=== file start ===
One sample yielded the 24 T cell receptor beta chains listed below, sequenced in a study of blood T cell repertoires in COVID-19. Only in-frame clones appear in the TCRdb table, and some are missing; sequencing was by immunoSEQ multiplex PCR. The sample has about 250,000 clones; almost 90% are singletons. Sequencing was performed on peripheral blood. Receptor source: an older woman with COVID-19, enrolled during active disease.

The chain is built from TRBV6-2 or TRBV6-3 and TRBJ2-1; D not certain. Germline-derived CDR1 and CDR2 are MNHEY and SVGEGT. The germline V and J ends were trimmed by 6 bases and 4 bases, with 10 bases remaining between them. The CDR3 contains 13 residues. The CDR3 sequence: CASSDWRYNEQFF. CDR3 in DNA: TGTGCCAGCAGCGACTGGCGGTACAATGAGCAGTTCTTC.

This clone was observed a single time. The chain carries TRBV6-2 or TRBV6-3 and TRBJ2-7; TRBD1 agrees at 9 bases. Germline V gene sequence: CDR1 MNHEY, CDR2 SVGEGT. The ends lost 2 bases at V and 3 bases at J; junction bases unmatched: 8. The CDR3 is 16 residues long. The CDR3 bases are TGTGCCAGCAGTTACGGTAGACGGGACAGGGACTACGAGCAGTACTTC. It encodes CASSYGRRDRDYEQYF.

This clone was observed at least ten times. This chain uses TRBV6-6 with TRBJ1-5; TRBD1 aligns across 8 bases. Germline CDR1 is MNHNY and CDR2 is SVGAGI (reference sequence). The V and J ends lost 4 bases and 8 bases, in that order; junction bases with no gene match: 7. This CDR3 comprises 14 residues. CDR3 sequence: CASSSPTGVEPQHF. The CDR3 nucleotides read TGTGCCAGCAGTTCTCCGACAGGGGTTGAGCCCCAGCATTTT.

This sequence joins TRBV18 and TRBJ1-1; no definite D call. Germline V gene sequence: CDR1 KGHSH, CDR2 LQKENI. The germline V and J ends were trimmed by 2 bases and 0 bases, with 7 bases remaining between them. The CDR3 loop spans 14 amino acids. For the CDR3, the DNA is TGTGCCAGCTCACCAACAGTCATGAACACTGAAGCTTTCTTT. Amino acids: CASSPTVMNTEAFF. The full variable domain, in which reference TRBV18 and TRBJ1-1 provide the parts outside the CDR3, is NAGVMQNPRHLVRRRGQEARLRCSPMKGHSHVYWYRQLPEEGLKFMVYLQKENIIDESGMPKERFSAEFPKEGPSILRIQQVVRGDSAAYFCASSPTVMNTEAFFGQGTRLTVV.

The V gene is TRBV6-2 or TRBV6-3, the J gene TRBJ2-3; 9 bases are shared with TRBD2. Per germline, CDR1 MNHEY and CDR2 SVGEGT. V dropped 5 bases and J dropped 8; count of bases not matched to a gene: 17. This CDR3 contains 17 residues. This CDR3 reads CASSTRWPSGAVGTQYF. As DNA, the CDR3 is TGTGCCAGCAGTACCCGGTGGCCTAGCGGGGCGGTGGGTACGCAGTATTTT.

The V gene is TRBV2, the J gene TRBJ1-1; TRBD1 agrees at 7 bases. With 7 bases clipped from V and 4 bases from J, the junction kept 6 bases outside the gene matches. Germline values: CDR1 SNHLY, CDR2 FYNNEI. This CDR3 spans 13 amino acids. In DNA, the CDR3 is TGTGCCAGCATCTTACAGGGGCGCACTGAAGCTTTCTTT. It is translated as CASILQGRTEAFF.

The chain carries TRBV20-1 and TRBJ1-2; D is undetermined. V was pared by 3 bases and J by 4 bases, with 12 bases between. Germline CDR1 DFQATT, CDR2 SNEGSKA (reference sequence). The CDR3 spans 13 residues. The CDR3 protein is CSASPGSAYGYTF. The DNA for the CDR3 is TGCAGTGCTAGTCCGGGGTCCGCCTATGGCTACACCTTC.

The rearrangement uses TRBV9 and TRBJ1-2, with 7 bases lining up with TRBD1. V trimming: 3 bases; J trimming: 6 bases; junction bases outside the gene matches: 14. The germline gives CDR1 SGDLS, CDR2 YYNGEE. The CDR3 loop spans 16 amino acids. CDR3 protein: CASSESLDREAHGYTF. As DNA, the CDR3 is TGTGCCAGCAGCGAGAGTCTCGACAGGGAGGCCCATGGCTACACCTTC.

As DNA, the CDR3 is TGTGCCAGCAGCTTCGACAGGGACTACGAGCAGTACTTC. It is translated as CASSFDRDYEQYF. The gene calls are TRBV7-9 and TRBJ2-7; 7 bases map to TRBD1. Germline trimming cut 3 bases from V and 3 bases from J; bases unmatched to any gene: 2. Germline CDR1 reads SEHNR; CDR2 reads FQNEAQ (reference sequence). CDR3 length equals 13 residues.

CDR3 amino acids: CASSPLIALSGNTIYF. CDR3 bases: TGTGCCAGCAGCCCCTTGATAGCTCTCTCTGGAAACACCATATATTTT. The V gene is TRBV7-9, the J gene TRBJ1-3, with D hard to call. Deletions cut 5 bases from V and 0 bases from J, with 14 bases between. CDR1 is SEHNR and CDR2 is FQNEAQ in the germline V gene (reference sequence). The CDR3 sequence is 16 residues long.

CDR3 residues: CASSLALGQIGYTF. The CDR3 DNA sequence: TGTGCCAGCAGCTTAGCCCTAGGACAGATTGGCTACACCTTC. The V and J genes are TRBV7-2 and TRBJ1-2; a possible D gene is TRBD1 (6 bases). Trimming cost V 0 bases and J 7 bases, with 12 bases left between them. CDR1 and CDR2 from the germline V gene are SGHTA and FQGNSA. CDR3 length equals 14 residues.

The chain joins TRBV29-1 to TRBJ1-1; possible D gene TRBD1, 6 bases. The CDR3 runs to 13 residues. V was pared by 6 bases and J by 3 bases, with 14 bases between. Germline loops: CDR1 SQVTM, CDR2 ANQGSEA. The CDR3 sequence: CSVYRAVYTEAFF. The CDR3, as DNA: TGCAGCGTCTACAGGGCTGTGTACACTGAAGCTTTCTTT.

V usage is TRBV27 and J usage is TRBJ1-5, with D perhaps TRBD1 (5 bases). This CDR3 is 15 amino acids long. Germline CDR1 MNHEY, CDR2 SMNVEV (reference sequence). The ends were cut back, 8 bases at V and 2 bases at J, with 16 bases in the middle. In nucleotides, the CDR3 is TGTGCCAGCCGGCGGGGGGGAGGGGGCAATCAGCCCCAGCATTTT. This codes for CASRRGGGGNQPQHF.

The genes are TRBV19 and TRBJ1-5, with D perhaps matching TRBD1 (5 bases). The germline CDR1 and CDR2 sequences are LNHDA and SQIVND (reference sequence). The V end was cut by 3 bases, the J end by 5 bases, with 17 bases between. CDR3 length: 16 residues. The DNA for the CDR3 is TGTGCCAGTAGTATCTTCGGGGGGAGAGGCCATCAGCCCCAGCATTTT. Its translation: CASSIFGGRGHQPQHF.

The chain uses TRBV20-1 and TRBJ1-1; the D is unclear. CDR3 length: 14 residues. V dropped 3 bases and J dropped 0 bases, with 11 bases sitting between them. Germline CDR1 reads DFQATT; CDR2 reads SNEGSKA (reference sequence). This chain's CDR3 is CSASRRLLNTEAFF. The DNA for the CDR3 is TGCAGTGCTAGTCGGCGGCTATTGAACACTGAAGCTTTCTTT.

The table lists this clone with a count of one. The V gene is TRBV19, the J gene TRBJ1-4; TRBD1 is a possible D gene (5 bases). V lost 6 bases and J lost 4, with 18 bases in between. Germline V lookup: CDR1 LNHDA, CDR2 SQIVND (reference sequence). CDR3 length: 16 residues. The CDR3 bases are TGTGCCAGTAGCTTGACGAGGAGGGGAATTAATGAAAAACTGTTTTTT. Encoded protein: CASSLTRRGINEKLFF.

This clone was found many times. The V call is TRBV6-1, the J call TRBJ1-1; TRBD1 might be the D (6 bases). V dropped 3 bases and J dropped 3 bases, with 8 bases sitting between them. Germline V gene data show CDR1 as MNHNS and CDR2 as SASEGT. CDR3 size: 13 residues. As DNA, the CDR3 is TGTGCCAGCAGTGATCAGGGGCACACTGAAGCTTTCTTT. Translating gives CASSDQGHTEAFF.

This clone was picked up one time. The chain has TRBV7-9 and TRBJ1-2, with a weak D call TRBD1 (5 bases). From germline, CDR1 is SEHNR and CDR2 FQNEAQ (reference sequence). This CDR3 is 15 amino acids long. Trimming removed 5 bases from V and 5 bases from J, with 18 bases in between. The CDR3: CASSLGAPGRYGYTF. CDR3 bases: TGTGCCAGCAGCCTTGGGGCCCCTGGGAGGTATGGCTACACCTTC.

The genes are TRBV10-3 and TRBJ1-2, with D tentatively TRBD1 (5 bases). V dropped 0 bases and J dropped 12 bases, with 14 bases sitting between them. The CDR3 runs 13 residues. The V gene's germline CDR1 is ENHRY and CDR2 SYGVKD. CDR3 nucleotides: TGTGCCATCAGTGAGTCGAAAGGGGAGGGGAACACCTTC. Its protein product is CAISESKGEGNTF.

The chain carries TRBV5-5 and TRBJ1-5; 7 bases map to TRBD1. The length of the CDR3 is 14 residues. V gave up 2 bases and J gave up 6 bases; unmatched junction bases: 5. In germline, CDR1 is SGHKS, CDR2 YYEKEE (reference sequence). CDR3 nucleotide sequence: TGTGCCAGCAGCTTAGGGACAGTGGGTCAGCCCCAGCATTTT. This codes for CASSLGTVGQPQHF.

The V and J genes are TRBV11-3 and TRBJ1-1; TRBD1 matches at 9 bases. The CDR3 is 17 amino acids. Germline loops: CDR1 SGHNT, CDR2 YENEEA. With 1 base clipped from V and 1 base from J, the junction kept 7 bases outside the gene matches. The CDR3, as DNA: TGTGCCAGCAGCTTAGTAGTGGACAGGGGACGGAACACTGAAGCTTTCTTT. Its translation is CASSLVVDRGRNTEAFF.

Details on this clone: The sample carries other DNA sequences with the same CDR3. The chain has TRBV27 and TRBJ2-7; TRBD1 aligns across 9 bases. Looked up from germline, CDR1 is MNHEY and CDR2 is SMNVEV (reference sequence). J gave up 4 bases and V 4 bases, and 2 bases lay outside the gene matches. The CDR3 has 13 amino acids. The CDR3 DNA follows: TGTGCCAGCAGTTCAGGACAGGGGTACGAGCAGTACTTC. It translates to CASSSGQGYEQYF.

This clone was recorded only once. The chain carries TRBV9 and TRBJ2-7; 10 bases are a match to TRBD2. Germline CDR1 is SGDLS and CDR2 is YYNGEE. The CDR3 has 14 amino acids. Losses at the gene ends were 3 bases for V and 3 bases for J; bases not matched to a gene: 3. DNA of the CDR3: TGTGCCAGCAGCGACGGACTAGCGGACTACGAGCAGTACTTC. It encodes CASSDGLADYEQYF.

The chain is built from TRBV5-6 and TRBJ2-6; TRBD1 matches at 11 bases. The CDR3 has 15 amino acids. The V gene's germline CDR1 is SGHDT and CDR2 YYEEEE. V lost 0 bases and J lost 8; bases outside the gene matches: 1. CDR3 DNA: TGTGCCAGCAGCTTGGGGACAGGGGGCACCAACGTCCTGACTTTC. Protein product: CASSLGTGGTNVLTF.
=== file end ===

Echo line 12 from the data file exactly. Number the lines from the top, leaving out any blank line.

CDR3 residues: CASSLALGQIGYTF. The CDR3 DNA sequence: TGTGCCAGCAGCTTAGCCCTAGGACAGATTGGCTACACCTTC. The V and J genes are TRBV7-2 and TRBJ1-2; a possible D gene is TRBD1 (6 bases). Trimming cost V 0 bases and J 7 bases, with 12 bases left between them. CDR1 and CDR2 from the germline V gene are SGHTA and FQGNSA. CDR3 length equals 14 residues.